So if I strip away the illusion of control and security, and do not allow myself to be dominated by fear of the unknown, I am left with a question. What is the right thing to do?

The right thing seems clear to me. I choose compassion over suspicion. Love over fear. People over politics.

I am quite sure my feelings and opinions will have no bearing on whether or not we help the people of Syria by giving aid or refuge. I can promise you this, however — I will not do nothing. I will continue to pray for the people of Syria daily, and I will be actively seeking ways that God can use me and my church to help them strategically. Because I know this: the church has resources the state and the government cannot provide.

My yes is on the table when it comes to Syria. If God can use my resources, time, or ministry to help these families, I will give them willingly. I pray God brings them to us, and that we, as followers of Christ, can be good news and give them the Good News they so desperately need.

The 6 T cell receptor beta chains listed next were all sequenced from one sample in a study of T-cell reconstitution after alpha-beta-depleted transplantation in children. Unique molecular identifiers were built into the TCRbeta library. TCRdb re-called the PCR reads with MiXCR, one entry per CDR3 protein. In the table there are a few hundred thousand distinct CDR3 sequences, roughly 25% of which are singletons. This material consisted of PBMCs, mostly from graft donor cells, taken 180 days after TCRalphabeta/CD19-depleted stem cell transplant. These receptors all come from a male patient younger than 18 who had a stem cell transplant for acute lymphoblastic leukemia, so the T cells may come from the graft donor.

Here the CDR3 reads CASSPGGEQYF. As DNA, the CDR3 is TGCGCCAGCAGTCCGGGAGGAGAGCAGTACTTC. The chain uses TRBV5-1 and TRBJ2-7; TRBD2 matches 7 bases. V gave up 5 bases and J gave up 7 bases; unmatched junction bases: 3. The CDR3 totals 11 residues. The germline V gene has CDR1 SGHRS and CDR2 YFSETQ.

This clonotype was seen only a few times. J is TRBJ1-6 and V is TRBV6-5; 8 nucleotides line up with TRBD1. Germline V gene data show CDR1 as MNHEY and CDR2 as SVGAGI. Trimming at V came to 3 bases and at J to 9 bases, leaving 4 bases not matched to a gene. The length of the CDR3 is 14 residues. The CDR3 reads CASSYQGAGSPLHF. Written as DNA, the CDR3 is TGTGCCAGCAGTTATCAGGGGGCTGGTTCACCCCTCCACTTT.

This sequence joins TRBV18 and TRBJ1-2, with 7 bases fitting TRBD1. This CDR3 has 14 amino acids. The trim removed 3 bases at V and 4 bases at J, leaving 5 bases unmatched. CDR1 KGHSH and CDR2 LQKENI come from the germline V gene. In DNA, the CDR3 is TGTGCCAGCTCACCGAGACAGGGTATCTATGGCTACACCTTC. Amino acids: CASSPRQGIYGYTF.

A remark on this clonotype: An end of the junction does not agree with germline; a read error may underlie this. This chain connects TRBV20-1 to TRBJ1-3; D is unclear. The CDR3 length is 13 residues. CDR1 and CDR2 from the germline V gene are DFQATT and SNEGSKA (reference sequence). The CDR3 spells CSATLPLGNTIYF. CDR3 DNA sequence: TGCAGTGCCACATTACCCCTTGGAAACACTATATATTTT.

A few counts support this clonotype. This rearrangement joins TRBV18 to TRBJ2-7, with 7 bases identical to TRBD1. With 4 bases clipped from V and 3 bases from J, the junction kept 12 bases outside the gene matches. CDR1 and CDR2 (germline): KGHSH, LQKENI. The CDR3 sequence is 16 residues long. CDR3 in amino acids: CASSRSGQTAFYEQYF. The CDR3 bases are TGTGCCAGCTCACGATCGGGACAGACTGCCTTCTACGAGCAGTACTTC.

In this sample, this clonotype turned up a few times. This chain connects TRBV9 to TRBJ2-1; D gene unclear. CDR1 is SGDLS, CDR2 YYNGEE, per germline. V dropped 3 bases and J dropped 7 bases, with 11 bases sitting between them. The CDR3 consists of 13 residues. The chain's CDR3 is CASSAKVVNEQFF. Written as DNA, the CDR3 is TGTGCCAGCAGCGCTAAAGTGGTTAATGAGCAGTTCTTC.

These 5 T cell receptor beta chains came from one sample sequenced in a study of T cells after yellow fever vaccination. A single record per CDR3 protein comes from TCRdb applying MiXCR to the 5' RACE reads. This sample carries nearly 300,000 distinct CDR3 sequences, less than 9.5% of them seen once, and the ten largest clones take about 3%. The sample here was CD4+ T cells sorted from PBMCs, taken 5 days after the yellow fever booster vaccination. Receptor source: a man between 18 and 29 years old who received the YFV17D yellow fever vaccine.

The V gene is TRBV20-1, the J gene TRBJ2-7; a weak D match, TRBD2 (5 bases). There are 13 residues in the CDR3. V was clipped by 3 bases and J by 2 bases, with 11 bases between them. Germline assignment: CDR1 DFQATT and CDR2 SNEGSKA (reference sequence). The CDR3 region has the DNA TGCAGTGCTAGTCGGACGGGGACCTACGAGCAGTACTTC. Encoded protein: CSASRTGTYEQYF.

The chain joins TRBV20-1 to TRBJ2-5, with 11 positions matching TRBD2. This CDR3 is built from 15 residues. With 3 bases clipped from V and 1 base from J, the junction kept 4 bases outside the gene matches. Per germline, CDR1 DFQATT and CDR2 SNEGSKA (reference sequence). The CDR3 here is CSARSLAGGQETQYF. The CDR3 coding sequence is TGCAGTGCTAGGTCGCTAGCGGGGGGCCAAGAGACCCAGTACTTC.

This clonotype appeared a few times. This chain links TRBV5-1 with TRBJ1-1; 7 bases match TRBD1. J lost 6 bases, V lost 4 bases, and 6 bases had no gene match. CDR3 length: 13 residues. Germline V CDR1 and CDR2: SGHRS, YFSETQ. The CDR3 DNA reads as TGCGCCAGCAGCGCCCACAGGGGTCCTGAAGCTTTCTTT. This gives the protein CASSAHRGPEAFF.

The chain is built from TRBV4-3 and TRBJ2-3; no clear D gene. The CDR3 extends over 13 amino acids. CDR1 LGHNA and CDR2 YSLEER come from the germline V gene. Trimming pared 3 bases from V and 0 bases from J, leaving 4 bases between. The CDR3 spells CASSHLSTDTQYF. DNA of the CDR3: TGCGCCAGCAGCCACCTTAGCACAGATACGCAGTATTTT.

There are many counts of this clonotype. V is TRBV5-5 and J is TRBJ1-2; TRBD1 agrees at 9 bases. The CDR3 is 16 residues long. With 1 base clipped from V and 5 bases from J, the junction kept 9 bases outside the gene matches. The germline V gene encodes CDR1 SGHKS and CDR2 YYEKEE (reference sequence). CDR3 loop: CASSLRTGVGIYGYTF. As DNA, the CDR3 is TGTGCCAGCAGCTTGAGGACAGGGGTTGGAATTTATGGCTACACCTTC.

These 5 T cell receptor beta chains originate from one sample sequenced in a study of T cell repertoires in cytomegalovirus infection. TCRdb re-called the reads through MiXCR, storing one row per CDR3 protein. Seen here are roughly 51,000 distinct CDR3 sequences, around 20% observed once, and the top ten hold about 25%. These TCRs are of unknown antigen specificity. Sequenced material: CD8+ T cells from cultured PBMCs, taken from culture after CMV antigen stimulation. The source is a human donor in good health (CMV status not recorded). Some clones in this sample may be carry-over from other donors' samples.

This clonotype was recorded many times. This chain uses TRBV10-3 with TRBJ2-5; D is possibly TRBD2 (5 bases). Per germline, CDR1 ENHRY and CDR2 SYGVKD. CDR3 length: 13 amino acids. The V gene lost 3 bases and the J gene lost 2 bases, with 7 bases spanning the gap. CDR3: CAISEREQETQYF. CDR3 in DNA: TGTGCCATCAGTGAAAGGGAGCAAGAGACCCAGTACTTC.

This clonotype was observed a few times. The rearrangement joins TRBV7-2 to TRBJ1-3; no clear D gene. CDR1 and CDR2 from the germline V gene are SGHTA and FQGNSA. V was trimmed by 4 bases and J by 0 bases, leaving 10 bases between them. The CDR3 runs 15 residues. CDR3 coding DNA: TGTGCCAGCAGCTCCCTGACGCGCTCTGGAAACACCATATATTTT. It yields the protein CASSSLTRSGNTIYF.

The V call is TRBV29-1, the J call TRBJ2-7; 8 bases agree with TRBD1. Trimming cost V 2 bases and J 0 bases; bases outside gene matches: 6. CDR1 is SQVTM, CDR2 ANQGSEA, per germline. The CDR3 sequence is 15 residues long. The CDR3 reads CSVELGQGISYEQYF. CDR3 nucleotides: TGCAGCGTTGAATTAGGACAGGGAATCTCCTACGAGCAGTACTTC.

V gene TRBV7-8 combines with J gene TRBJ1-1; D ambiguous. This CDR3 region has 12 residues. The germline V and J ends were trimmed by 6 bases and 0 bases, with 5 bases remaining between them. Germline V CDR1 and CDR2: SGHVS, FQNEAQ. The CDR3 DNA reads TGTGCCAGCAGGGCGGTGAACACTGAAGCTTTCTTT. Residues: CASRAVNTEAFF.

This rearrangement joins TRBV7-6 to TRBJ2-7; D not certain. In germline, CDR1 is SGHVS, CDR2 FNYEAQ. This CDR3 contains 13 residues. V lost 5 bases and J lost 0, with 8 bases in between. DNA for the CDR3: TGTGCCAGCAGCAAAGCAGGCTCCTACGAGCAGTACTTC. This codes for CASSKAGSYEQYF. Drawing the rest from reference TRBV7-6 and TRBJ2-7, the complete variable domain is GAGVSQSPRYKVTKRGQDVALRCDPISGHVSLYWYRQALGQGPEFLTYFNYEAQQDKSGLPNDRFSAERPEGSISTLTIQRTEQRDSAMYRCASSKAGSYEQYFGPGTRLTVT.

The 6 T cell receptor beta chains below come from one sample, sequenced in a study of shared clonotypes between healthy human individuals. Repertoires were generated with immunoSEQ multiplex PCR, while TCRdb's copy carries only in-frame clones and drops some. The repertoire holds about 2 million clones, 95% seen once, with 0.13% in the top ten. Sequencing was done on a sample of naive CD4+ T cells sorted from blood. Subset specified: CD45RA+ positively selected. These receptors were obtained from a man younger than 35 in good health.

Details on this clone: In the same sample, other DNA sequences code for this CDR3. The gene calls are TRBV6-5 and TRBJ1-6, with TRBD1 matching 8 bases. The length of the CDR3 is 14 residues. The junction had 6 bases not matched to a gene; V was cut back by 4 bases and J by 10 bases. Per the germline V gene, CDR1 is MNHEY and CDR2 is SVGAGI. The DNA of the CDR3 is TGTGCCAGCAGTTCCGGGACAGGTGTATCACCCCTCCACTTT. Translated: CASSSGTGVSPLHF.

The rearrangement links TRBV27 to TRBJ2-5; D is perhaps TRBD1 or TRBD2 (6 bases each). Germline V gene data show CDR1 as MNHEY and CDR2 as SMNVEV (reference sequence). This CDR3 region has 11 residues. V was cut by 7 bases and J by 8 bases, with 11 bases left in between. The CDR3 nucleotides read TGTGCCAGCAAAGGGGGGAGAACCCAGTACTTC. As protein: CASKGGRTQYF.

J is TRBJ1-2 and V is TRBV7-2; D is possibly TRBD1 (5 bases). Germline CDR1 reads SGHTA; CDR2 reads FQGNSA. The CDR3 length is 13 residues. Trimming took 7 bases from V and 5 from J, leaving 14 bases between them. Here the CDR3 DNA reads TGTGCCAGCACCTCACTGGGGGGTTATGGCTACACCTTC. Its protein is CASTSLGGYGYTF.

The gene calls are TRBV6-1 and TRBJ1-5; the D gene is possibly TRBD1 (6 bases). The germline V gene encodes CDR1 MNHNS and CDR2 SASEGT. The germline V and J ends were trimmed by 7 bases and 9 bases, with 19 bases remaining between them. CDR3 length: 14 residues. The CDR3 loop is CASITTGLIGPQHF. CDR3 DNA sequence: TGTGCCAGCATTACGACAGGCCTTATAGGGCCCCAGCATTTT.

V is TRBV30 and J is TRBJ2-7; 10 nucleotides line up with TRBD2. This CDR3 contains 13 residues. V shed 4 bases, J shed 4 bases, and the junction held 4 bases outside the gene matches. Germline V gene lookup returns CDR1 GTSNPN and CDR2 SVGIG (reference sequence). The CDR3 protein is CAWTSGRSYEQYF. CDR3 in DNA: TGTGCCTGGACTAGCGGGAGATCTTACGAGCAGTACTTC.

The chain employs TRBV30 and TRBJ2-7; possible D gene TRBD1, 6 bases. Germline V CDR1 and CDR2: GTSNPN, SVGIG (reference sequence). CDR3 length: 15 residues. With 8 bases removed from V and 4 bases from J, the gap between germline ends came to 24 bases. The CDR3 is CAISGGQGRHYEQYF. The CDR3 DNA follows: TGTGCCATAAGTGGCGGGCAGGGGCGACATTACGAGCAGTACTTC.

Here are two other excellent articles on this topic by Evangelicals:


Russell Moore in Washington Post:

15 thoughts on “Syrian children are not politics.

  1. Thank you for your wise words Eric, I’ve been praying too. My heart breaks for the innocent Syrian people. I got to see the Syrian people in person in 1990 on a business trip. I often wonder if the people I met are still alive. I can’t imagine living in that environment.

  2. Excellent article! You have certainly opened my mind and heart to the plight of the Syrian children. Thank you for caring.